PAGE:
Share and Cite:

M. Muengula-Manyi, L. Mukwa, K. Nkongolo, P. Tshilenge-Djim, S. Winter, C. Bragard and A. Kalonji-Mbuyi, "Assessing Reactions of Genetically Improved and Local Cassava Varieties to Cassava Mosaic Disease (CMD) Infection in a Savannah Region of the DR-Congo," American Journal of Plant Sciences, Vol. 4 No. 4, 2013, pp. 824-837. doi: 10.4236/ajps.2013.44101.

Conflicts of Interest

The authors declare no conflicts of interest.


[1] J. P. Legg, “Emergence, Spread and Strategies for Controlling the Pandemic of Cassava Mosaic Virus Disease in East and Central Africa,” Crop Protection, Vol. 18, No. 10, 1999, pp. 627-637. doi:10.1016/S0261-2194(99)00062-9
[2] O. A. Ariyo, A. G. O. Dixon and G. I. Atiri, “Effect of Detopping on Disease Incidence and Symptom Severity of African Cassava Mosaic Virus Disease (ACMD) on Some Newly Developed Cassava Cultivars from Land-races Introgression,” Acta Phytopathologica et Entomologica Hungarica, Vol. 38, No. 1-2, 2003, pp. 115-124. doi:10.1556/APhyt.38.2003.1-2.14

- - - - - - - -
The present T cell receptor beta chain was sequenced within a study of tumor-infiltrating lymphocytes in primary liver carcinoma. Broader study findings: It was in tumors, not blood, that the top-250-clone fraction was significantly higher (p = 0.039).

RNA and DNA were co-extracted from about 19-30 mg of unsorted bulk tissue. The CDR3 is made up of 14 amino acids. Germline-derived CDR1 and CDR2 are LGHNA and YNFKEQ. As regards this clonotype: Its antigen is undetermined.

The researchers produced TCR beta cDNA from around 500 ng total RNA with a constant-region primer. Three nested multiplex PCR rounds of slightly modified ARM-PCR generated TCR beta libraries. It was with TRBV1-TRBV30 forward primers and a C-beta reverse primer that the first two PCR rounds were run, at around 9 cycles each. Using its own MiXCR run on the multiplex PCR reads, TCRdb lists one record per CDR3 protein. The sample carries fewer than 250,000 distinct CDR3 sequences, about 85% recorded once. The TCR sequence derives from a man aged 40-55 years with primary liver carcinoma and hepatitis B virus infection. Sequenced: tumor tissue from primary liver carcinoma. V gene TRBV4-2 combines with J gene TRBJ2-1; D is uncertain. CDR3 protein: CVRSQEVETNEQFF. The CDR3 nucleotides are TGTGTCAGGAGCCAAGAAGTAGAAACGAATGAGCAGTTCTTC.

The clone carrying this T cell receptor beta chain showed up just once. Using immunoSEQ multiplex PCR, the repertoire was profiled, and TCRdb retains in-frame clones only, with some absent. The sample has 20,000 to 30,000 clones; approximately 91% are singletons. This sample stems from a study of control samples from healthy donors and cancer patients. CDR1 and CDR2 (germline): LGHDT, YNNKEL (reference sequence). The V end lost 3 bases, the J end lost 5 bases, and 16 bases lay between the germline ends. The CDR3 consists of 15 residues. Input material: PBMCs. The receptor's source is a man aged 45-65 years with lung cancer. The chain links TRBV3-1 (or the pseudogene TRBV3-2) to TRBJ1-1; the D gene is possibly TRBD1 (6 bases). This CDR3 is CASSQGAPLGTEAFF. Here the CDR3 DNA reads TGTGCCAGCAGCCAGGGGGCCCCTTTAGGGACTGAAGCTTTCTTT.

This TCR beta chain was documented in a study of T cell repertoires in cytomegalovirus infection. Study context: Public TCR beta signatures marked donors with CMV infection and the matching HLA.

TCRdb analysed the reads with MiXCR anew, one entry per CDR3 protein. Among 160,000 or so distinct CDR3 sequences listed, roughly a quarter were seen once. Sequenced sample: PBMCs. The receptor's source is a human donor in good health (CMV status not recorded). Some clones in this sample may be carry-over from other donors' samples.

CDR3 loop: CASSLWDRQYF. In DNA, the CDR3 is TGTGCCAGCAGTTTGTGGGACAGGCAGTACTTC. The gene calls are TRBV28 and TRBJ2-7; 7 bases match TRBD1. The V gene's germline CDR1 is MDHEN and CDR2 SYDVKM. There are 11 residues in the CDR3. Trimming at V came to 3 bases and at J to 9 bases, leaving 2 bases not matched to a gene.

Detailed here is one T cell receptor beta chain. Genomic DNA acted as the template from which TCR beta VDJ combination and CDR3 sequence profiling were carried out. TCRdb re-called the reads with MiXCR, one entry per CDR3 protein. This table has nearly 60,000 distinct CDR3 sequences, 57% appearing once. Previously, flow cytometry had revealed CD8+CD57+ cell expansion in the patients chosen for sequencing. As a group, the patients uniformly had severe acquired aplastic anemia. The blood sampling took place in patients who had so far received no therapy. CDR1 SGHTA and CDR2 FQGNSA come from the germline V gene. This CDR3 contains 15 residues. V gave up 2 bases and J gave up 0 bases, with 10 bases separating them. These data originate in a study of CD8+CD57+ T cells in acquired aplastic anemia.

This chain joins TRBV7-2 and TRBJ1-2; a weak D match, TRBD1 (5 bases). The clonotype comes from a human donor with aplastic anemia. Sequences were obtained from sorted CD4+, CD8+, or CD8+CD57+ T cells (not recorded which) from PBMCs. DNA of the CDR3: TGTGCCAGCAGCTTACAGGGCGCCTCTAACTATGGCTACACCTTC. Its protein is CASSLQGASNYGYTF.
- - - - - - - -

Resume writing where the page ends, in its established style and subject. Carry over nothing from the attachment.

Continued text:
[3] J. P. Legg and B. Owor, “Cassava Mosaic Disease in Africa: Where Are the Epidemics?” Africa Crop Science Conference Proceedings, Vol. 6, 2003, pp. 322-328.
[4] G. N. Ssemakula, W. S. Sserubombwe, A. Bua, J. Jagwe, R. S. B. Ferris and J. B. A. Whyte, “Constraints and Potential for Cassava Commercialisation in Uganda,” Proceedings of Regional Workshop on Improving the Cassava Sub-Sector, Nairobi, April 2002, pp. 57-60.
[5] J. P. Legg and C. M. Fauquet, “Cassava Mosaic Geminiviruses in Africa,” Plant Molecular Biology, Vol. 56, 2004, pp. 585-599. doi:10.1007/s11103-004-1651-7
[6] H. M. A. Bi and P. Zhang, “Evaluation of Cassava Varieties for Cassava Mosaic Disease Resistance Jointly by Agro-Inoculation Screening and Molecular Markers,” African Journal of Plant Science, Vol. 4, No. 9, 2010, pp. 330-338.
[7] M. Muengula-Manyi, K. K. Nkongolo, C. Bragard, P. Tshilenge-Djim, S. Winter and A. Kalonji-Mbuyi, “Incidence, Severity and Gravity of Cassava Mosaic Disease in Savannah Agro-Ecological Region of DR-Congo: Analysis of Agro-Environmental Factors,” American Journal of Plant Sciences, Vol. 3, 2012, pp. 512-519.